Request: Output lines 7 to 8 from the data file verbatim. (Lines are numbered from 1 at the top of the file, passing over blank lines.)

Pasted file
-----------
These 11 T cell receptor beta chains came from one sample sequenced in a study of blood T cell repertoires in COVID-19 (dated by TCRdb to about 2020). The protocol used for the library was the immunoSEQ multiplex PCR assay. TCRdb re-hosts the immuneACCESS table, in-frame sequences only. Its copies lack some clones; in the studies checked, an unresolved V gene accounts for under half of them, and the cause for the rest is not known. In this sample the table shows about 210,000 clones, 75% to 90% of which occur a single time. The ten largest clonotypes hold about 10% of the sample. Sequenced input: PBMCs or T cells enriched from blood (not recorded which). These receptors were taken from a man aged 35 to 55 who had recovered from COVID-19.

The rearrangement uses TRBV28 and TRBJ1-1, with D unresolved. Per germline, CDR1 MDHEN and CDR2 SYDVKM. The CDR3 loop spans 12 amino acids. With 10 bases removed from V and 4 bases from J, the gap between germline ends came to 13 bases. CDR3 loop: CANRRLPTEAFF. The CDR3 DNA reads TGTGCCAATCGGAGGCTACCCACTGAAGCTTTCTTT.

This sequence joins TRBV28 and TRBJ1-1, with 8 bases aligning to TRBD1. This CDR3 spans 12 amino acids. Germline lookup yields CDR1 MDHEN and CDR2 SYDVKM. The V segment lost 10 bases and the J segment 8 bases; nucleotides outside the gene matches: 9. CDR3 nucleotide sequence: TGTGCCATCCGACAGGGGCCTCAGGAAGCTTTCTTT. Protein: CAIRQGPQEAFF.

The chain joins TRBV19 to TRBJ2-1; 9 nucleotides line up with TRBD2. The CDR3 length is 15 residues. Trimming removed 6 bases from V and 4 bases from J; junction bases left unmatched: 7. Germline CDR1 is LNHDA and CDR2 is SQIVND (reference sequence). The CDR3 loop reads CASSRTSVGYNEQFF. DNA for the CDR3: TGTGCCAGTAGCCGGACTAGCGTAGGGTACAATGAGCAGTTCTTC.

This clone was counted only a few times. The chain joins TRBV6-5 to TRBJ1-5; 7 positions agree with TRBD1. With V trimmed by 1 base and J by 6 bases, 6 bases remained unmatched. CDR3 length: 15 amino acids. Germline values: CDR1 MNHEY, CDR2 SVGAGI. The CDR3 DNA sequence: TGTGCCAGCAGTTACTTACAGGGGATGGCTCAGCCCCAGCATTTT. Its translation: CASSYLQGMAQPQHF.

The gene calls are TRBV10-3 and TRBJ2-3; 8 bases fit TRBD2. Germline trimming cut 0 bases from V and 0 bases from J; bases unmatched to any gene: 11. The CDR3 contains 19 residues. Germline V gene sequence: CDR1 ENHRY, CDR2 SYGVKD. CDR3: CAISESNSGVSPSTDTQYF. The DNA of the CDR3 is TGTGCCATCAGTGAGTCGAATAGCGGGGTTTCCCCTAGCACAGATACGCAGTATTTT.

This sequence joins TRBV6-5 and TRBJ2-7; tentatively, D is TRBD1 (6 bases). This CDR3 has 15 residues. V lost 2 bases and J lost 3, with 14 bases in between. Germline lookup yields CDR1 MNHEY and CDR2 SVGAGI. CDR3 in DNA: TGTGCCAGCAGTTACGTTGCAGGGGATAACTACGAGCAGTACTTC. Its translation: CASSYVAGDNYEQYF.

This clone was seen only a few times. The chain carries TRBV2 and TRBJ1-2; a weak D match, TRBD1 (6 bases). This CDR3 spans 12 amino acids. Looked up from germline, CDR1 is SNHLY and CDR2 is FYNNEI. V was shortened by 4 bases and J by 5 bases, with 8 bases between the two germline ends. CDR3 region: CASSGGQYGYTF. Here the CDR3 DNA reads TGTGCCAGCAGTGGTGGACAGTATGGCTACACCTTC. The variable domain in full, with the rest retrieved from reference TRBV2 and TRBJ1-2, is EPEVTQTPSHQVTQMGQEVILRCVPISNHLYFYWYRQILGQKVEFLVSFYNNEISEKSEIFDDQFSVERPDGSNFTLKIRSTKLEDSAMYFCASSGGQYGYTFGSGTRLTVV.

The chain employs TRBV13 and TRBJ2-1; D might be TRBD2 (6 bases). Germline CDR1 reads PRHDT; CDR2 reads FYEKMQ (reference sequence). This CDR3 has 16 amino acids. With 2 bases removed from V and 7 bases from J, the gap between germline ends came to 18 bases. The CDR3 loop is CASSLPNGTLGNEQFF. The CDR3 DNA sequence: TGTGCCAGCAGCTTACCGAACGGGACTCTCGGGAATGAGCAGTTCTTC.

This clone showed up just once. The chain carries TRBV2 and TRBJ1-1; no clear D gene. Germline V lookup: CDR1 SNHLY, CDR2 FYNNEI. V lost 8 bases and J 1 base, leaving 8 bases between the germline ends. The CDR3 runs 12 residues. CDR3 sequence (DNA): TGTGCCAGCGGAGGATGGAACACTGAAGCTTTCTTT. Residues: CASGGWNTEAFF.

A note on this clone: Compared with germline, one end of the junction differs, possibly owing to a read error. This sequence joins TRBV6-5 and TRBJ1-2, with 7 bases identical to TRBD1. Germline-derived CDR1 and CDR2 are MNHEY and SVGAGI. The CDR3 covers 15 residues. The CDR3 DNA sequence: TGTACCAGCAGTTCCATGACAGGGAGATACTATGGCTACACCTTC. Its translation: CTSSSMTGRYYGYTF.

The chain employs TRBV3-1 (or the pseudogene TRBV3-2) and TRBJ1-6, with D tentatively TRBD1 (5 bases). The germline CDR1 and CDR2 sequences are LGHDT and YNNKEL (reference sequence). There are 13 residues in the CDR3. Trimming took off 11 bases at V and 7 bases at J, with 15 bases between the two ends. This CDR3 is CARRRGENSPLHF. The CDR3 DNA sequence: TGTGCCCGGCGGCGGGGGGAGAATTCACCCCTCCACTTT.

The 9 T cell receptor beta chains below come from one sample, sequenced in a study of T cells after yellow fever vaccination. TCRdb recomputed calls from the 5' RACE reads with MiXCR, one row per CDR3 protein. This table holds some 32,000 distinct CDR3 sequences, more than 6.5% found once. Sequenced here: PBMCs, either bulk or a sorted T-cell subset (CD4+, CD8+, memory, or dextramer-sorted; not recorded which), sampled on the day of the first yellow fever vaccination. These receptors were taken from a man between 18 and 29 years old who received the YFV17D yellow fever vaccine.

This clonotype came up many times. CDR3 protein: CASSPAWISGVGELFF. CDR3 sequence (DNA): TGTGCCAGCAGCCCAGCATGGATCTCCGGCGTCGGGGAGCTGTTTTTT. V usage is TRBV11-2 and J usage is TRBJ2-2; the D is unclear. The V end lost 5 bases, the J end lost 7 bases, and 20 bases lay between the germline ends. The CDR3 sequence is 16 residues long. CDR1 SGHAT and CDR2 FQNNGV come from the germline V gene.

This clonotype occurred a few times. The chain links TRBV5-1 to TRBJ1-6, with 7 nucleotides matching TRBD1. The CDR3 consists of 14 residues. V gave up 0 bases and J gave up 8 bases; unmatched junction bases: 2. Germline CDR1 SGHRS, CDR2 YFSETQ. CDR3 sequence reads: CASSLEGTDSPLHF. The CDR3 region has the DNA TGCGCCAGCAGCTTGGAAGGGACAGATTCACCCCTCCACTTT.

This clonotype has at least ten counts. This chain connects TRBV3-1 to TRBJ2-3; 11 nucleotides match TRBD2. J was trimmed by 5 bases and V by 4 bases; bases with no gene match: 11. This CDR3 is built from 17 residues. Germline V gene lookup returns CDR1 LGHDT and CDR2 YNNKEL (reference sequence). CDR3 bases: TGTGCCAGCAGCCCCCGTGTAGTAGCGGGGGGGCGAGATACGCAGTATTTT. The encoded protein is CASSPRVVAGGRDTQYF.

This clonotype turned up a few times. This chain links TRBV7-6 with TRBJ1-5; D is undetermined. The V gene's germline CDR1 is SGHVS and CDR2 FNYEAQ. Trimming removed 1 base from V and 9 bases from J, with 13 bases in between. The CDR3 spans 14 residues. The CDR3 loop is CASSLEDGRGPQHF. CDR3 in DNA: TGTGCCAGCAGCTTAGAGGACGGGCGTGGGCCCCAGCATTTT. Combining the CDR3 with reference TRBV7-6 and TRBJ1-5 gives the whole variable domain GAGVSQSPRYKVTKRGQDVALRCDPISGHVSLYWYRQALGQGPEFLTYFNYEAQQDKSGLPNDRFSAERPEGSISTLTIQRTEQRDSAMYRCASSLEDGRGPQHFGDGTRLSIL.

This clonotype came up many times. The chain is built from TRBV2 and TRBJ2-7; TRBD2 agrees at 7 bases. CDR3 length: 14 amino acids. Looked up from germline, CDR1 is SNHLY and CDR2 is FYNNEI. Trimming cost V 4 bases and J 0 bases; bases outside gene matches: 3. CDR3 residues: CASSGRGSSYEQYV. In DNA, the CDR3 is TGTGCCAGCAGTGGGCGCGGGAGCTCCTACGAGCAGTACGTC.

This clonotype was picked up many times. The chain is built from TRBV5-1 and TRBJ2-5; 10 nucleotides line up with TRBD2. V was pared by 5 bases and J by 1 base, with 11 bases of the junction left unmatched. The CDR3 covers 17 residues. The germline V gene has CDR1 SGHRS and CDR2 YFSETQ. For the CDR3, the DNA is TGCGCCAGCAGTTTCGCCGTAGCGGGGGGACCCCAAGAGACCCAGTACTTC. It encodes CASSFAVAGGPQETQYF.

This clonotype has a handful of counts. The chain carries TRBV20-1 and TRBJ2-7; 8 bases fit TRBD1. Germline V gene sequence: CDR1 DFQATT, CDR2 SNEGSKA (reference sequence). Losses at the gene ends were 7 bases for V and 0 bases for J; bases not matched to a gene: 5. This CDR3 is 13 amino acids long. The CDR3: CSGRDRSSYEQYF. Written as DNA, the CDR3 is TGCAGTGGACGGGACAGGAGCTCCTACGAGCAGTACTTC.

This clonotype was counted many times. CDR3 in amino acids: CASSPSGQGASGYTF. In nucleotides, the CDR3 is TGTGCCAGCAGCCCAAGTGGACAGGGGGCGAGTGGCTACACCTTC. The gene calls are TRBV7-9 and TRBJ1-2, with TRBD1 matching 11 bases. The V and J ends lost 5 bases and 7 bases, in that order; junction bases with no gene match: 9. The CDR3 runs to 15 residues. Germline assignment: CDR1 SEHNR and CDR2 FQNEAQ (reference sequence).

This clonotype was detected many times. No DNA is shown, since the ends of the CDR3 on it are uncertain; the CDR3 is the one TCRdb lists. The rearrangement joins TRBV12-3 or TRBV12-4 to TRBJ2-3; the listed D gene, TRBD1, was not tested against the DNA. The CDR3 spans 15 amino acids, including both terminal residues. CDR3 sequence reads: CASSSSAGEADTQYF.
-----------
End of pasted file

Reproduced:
This sequence joins TRBV6-5 and TRBJ2-7; tentatively, D is TRBD1 (6 bases). This CDR3 has 15 residues. V lost 2 bases and J lost 3, with 14 bases in between. Germline lookup yields CDR1 MNHEY and CDR2 SVGAGI. CDR3 in DNA: TGTGCCAGCAGTTACGTTGCAGGGGATAACTACGAGCAGTACTTC. Its translation: CASSYVAGDNYEQYF.

This clone was seen only a few times. The chain carries TRBV2 and TRBJ1-2; a weak D match, TRBD1 (6 bases). This CDR3 spans 12 amino acids. Looked up from germline, CDR1 is SNHLY and CDR2 is FYNNEI. V was shortened by 4 bases and J by 5 bases, with 8 bases between the two germline ends. CDR3 region: CASSGGQYGYTF. Here the CDR3 DNA reads TGTGCCAGCAGTGGTGGACAGTATGGCTACACCTTC. The variable domain in full, with the rest retrieved from reference TRBV2 and TRBJ1-2, is EPEVTQTPSHQVTQMGQEVILRCVPISNHLYFYWYRQILGQKVEFLVSFYNNEISEKSEIFDDQFSVERPDGSNFTLKIRSTKLEDSAMYFCASSGGQYGYTFGSGTRLTVV.